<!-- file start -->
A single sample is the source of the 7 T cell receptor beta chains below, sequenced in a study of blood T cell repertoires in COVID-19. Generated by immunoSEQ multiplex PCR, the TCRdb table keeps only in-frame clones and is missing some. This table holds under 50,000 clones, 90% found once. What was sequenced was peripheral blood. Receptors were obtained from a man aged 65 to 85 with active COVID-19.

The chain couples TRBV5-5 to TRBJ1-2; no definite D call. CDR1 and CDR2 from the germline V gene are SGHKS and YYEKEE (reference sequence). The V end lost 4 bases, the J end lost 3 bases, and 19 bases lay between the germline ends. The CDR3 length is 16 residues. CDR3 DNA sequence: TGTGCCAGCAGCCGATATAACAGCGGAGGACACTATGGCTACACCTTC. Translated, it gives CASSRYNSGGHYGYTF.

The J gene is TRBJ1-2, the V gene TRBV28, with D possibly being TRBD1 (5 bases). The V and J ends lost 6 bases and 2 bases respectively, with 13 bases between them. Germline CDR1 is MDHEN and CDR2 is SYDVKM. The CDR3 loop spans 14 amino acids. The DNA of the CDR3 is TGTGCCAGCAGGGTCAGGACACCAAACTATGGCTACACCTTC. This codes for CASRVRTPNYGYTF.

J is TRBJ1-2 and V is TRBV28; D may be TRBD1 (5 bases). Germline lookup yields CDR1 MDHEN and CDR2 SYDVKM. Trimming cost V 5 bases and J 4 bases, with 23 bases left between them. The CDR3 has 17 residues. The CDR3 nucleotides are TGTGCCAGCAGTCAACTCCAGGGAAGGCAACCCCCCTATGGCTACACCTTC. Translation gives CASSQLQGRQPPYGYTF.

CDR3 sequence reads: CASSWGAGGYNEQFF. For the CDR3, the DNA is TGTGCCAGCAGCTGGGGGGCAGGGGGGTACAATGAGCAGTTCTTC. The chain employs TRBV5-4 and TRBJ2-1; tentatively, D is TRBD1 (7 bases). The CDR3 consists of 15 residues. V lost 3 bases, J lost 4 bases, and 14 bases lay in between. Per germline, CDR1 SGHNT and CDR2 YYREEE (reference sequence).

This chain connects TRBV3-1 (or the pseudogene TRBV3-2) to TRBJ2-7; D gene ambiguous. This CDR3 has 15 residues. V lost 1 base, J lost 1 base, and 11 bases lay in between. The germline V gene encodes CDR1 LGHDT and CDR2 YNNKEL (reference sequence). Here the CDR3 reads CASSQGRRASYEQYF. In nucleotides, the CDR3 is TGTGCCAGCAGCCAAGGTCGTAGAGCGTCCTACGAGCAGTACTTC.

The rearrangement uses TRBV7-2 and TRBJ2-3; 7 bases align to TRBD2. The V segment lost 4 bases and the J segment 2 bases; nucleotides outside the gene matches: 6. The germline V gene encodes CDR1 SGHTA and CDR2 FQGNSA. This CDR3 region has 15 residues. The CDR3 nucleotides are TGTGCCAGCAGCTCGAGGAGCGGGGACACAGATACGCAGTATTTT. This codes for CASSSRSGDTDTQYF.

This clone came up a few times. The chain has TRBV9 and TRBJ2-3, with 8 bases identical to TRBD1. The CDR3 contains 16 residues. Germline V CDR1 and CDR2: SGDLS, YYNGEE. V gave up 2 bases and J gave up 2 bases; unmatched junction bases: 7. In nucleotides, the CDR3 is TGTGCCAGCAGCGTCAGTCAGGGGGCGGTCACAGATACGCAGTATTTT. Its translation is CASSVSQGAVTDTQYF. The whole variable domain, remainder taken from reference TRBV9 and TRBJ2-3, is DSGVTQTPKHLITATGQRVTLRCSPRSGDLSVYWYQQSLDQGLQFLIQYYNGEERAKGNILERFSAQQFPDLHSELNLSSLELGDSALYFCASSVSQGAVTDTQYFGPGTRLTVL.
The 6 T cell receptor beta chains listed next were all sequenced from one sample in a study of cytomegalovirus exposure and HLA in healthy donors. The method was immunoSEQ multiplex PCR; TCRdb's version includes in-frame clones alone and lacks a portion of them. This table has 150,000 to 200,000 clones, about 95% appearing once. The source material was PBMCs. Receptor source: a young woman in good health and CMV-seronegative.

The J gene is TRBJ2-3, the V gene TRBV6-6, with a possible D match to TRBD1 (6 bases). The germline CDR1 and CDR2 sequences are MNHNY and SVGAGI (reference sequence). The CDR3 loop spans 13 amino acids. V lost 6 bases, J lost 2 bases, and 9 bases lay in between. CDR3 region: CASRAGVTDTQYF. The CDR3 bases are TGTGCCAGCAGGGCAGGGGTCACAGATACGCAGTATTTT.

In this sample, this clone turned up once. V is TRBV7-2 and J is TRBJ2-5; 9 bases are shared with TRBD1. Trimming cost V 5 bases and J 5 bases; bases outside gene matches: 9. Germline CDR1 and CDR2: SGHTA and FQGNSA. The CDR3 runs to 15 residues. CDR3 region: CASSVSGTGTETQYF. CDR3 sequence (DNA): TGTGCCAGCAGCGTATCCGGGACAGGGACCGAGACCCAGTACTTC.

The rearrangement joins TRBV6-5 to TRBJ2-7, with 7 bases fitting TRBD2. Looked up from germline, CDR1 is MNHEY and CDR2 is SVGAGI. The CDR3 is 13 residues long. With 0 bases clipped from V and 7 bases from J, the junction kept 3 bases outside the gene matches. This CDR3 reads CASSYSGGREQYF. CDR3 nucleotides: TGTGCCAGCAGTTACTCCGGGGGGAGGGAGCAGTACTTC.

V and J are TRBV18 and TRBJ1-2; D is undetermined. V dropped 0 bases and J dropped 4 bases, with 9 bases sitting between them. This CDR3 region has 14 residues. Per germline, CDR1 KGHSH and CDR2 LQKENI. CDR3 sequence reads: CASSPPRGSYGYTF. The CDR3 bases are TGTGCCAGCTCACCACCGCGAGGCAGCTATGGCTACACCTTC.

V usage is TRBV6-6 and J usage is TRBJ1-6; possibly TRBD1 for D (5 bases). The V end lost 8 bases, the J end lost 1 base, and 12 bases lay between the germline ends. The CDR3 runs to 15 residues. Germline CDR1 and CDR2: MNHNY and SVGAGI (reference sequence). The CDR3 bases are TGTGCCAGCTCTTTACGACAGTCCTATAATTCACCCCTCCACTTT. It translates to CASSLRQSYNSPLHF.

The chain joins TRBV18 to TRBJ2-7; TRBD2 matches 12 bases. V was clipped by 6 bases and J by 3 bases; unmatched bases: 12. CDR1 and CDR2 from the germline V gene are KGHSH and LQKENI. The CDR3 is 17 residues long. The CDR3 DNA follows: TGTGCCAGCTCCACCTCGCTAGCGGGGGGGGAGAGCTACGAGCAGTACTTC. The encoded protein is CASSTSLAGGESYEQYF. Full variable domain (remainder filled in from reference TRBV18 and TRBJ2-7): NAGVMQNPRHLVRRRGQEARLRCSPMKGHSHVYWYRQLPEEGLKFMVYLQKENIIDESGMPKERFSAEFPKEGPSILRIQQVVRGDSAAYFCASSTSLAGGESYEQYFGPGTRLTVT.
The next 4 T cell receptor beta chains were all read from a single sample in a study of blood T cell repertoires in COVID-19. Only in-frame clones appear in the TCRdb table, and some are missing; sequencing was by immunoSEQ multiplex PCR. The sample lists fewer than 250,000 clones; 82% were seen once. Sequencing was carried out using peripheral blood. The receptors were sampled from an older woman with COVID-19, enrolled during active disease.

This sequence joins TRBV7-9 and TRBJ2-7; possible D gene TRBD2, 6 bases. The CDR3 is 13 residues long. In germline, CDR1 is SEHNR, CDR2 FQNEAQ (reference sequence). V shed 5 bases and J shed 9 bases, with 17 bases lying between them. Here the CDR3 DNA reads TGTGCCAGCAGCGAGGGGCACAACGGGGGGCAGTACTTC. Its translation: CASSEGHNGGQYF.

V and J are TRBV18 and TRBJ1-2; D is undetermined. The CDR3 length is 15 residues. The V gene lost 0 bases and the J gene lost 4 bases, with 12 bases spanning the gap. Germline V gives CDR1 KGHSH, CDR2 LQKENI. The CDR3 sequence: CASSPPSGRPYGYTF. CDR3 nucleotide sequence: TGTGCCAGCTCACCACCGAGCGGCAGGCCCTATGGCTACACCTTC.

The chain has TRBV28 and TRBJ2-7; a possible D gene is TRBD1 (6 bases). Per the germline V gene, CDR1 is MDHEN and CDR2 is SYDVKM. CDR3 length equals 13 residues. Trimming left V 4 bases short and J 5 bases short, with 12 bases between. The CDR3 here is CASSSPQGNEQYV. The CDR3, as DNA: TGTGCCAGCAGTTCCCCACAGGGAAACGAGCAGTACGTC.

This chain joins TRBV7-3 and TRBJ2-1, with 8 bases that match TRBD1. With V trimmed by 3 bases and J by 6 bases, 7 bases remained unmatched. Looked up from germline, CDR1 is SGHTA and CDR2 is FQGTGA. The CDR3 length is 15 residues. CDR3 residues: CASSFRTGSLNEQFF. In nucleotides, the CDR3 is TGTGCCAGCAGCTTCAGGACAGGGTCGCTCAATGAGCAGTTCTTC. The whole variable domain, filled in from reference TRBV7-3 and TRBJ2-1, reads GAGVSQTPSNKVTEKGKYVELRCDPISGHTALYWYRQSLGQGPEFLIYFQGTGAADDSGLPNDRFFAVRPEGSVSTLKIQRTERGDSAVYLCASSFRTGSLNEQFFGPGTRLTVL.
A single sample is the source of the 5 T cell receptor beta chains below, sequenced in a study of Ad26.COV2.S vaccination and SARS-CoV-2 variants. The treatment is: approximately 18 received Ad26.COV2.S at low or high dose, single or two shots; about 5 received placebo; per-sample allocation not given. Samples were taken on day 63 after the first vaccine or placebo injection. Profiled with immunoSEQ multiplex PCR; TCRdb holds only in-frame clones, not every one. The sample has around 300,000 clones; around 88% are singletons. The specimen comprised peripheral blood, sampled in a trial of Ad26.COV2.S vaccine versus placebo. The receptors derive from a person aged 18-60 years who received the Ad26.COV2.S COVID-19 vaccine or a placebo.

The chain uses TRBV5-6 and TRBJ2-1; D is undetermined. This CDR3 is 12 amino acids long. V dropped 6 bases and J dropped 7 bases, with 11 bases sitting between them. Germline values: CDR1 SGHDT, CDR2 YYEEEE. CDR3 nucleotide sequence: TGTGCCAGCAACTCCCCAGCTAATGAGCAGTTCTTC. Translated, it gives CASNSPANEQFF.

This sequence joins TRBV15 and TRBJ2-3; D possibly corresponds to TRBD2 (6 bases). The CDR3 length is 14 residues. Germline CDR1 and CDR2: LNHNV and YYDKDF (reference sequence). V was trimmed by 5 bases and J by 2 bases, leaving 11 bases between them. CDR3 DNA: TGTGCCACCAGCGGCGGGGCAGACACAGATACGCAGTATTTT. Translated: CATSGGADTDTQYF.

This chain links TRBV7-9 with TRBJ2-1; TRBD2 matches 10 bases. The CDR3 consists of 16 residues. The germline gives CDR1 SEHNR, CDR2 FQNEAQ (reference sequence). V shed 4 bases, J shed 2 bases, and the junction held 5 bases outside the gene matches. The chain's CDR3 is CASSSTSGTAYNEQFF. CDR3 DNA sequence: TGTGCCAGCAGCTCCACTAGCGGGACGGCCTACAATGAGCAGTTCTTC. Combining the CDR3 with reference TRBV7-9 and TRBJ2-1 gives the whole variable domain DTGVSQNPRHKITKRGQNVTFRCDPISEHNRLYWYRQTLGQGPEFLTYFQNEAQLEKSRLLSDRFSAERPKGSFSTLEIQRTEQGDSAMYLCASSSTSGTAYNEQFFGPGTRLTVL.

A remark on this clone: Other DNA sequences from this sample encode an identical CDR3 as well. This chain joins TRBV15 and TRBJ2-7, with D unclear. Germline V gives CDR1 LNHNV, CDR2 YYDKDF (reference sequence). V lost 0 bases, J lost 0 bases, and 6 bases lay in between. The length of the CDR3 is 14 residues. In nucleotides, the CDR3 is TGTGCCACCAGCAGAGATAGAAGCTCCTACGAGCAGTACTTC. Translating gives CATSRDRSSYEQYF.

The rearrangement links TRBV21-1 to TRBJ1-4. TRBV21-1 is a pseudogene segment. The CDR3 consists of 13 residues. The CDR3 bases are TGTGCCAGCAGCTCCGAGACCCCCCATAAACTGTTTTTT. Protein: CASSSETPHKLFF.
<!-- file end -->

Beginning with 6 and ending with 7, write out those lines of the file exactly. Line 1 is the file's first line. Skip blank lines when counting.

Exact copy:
This chain connects TRBV3-1 (or the pseudogene TRBV3-2) to TRBJ2-7; D gene ambiguous. This CDR3 has 15 residues. V lost 1 base, J lost 1 base, and 11 bases lay in between. The germline V gene encodes CDR1 LGHDT and CDR2 YNNKEL (reference sequence). Here the CDR3 reads CASSQGRRASYEQYF. In nucleotides, the CDR3 is TGTGCCAGCAGCCAAGGTCGTAGAGCGTCCTACGAGCAGTACTTC.

The rearrangement uses TRBV7-2 and TRBJ2-3; 7 bases align to TRBD2. The V segment lost 4 bases and the J segment 2 bases; nucleotides outside the gene matches: 6. The germline V gene encodes CDR1 SGHTA and CDR2 FQGNSA. This CDR3 region has 15 residues. The CDR3 nucleotides are TGTGCCAGCAGCTCGAGGAGCGGGGACACAGATACGCAGTATTTT. This codes for CASSSRSGDTDTQYF.